Life with MS

Teen is Taking on MS

By Marianly H. Primmer

It started with bad headaches, then nausea. Angie Leary was a junior at Western High School when doctors told her she was suffering from migraines.

Nonetheless she continued to plow through the school year. Angie is used to having a lot on her plate. She’s a natural overachiever. She also holds three leadership positions in school, and has been practicing karate for 14 years.

Angie said at first she didn’t think anything of the symptoms. Then things got worse.

A few weeks later a pediatric neurologist diagnosed her with ADEM (acute disseminated encephalomyelitis), a rare autoimmune disease characterized by a brief attack of swelling in the brain and spinal cord, a condition that can mimic MS.

The 17-year-old said she continued to dismiss the symptoms, “I started getting random muscle spasms, random nerve pain.”

Then, during the summer, Angie took part in her school’s senior tradition of painting classmates’ names on a median in the school parking lot. She and other students painted in the sweltering heat in middle of the day. After two hours of sweating under the hot South Florida sun, Angie could no longer ignore her fatigue

“I knew something was wrong.” Angie was dizzy and nauseous, but she didn’t tell anyone. Instead, she pushed herself and painted for two more hours until she finished the project. It’s something she laughs about today because, at the time, she had no idea of the seriousness of her condition. 

She wasn’t capable of driving herself home from school that afternoon. Instead her parents drove her to the ER and she was admitted to the hospital. Doctors ordered MRIs and a spinal tap.

During the hospital stay, the night before what would have been her first day of school, Angie said she remembers lying in a hospital bed, resting with her eyes closed. She appeared to be asleep when she heard a neurologist telling her mom she has relapsing-remitting multiple sclerosis. 

“I just heard my mom crying.” Angie kept her eyes closed and pretended to sleep. “If I didn’t open my eyes it wasn’t real.”

The teenager couldn’t help but think the doctors were wrong. “I was thinking MS was a disease for older people.”

The diagnosis became real for Angie a couple of months later when she was prescribed her first medication for neuropathic pain, an injection she gives herself three times per week. “I worried I wouldn’t be able to walk or have children,” Angie said.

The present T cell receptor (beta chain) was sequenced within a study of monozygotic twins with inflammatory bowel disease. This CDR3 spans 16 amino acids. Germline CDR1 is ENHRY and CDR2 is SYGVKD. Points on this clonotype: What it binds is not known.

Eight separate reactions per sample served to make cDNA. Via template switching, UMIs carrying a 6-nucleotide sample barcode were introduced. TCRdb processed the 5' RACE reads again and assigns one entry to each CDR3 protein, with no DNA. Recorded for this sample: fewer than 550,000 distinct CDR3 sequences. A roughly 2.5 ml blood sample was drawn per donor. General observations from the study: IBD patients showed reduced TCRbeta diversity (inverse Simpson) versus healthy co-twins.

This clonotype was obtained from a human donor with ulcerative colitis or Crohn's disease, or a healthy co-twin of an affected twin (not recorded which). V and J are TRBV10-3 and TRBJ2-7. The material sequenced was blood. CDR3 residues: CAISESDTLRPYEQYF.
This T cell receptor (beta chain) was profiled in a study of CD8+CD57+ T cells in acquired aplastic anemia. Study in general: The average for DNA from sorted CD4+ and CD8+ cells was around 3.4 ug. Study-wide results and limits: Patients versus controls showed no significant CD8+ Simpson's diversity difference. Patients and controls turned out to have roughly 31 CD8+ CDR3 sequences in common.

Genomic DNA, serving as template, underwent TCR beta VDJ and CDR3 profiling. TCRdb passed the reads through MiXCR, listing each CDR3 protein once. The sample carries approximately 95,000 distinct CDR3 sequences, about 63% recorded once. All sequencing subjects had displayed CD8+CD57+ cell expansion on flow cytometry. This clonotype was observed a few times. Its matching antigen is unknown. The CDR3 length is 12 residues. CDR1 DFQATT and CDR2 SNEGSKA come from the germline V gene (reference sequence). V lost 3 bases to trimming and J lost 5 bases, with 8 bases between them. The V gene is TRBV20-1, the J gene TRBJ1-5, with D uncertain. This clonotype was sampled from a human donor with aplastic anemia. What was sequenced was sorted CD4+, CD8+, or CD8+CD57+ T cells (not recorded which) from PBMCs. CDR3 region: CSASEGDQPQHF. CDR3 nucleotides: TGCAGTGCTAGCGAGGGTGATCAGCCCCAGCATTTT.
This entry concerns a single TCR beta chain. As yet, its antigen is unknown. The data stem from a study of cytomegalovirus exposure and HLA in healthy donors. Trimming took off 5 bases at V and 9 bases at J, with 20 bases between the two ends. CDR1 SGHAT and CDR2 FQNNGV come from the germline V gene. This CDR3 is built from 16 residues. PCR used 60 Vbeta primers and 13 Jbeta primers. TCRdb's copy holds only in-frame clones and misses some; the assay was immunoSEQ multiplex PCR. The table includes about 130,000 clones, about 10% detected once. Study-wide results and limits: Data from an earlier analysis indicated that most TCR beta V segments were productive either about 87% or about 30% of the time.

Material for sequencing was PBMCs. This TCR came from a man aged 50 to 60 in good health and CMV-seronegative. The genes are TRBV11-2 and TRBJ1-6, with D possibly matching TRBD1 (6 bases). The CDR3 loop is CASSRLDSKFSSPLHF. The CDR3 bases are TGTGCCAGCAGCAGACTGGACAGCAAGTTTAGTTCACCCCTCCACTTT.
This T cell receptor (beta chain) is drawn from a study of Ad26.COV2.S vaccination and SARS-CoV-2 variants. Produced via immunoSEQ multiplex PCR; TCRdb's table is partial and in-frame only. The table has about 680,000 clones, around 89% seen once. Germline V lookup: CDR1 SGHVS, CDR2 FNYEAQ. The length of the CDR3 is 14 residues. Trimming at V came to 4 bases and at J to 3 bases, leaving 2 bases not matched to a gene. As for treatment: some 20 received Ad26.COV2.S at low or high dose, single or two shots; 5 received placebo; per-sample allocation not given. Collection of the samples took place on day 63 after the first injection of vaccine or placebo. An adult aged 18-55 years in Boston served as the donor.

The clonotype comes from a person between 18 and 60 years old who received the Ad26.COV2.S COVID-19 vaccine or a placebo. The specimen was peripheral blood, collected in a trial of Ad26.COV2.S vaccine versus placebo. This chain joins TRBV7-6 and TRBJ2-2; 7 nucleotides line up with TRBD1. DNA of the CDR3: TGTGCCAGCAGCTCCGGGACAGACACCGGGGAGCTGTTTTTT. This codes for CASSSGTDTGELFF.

Nevertheless, she was determined to manage her MS symptoms and continue living at full speed.

But soon the honor student was forced to make some changes, “I had to say ‘no’ to people because I didn’t have the energy to go out.” One night out for Angie means resting for the next three days. She’s also forced to turn down beach trips with her friends to avoid the heat.

MS also affects her education. “My medical diagnosis decided where I’m going to school,” Angie said she was accepted to Florida State in Tallahassee, but that would mean nearly an eight-hour drive, making it difficult in case of an emergency. Although FSU was her first choice, she and her family decided a school in Orlando, which is three hours away from her home, would be a better choice.

“I’m excited, but also super nervous. Sometimes I feel like I’m thinking of other things instead of enjoying [senior year].” Angie sometimes feels groggy or dizzy at school, but says she doesn’t tell her friends. She says she knows other people have bigger health problems.

Instead she is trying to make the most of her senior year. Angie participated in her school’s mock pageant. She had the energy to attend every rehearsal, dance, and practice each day after school and on Saturdays. That’s when Angie had an ‘a-ha’ moment, “You can’t base your life on stuff that hasn’t happened. Anyone can get into a car accident and not be able to walk.”

Instead of worrying, now she takes things day-by-day, “I appreciate things more. The basic things – I appreciate walking. I appreciate all the healthy moments.”

She also appreciates the moments with family. She has always been close to her family, but now she, her parents, and two younger brothers are even closer.

Today she is taking two sets of medications. She will be tested for her black belt soon. Angie is also looking forward to college where she plans to double major in psychology and criminal justice, and, one day, work in forensic psychology.

Although not exactly at full speed, Angie is still determined to live her own life. “I have MS, but MS does not define me.”